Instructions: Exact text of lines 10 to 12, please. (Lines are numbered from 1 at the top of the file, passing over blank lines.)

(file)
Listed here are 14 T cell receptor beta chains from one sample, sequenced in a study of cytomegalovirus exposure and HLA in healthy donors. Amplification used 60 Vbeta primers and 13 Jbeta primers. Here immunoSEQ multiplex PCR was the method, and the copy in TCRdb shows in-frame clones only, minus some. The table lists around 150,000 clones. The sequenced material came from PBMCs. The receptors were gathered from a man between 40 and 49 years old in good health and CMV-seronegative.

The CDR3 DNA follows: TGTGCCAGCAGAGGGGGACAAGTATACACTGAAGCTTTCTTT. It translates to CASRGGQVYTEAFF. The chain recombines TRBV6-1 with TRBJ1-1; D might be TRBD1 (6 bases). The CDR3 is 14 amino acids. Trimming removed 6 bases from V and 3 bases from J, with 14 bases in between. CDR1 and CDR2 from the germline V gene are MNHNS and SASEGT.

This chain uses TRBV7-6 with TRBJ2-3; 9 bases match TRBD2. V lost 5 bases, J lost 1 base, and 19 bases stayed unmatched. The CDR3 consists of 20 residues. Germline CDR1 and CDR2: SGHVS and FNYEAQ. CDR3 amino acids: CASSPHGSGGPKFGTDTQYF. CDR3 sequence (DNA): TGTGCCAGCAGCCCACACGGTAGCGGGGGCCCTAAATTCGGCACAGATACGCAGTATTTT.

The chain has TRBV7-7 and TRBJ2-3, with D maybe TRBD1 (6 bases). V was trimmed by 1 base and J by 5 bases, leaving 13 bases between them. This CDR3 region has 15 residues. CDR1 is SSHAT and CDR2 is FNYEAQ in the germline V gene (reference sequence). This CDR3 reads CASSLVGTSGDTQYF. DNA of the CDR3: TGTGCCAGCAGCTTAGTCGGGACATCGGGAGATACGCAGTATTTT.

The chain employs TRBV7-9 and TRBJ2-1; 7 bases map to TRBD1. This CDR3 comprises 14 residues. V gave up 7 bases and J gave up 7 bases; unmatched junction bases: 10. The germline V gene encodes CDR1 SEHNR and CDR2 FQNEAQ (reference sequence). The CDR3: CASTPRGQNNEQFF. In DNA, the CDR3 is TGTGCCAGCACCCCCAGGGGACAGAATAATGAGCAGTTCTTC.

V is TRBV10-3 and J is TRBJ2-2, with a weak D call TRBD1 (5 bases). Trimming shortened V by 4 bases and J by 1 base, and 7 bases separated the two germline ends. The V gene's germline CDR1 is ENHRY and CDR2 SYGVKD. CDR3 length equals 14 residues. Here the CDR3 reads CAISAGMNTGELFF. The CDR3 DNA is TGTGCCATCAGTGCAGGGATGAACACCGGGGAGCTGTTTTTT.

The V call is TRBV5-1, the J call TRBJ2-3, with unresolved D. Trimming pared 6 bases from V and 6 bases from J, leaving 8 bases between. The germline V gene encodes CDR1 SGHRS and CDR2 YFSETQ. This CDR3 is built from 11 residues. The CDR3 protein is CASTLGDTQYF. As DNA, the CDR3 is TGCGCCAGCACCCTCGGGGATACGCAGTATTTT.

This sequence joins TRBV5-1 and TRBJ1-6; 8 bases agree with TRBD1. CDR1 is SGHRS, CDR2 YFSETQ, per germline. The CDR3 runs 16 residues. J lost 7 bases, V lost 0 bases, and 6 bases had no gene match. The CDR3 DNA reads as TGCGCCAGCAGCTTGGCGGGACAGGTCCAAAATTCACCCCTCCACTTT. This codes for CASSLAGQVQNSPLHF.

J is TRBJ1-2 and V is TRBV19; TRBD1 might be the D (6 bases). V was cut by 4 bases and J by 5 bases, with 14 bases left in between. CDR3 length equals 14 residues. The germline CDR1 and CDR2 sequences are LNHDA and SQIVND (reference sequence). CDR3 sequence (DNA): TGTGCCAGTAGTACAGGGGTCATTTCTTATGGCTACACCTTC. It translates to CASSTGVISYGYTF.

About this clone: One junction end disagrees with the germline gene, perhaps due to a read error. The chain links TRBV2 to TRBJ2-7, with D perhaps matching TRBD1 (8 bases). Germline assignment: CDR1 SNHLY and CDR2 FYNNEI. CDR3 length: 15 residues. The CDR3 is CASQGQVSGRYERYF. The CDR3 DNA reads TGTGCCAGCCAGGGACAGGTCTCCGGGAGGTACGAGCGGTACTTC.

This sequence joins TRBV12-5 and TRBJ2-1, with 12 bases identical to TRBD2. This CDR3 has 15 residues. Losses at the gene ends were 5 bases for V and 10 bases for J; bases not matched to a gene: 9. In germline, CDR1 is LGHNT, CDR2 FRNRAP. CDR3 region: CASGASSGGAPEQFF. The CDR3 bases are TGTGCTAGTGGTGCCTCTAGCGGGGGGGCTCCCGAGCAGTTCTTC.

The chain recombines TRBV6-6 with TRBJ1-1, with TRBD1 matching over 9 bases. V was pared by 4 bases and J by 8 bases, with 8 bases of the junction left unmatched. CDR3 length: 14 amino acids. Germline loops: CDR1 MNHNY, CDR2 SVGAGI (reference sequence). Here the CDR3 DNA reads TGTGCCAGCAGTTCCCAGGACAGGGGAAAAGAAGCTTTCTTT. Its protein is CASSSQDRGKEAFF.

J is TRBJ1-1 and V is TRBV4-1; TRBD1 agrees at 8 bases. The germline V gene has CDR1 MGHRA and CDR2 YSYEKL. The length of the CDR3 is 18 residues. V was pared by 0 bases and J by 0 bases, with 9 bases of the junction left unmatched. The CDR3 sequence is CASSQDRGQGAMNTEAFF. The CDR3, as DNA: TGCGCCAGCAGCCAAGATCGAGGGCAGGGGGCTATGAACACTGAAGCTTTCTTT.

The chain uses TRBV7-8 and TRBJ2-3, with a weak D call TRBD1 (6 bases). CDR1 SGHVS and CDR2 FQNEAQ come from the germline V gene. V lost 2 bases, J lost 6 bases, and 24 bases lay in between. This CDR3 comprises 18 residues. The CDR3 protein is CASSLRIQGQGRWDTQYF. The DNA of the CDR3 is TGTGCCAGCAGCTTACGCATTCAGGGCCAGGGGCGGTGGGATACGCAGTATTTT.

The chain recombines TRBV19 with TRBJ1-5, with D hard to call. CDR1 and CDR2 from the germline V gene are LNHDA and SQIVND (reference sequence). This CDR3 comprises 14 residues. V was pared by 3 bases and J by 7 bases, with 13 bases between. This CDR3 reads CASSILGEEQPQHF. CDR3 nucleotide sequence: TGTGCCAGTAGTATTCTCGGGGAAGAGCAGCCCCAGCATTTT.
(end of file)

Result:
About this clone: One junction end disagrees with the germline gene, perhaps due to a read error. The chain links TRBV2 to TRBJ2-7, with D perhaps matching TRBD1 (8 bases). Germline assignment: CDR1 SNHLY and CDR2 FYNNEI. CDR3 length: 15 residues. The CDR3 is CASQGQVSGRYERYF. The CDR3 DNA reads TGTGCCAGCCAGGGACAGGTCTCCGGGAGGTACGAGCGGTACTTC.

This sequence joins TRBV12-5 and TRBJ2-1, with 12 bases identical to TRBD2. This CDR3 has 15 residues. Losses at the gene ends were 5 bases for V and 10 bases for J; bases not matched to a gene: 9. In germline, CDR1 is LGHNT, CDR2 FRNRAP. CDR3 region: CASGASSGGAPEQFF. The CDR3 bases are TGTGCTAGTGGTGCCTCTAGCGGGGGGGCTCCCGAGCAGTTCTTC.

The chain recombines TRBV6-6 with TRBJ1-1, with TRBD1 matching over 9 bases. V was pared by 4 bases and J by 8 bases, with 8 bases of the junction left unmatched. CDR3 length: 14 amino acids. Germline loops: CDR1 MNHNY, CDR2 SVGAGI (reference sequence). Here the CDR3 DNA reads TGTGCCAGCAGTTCCCAGGACAGGGGAAAAGAAGCTTTCTTT. Its protein is CASSSQDRGKEAFF.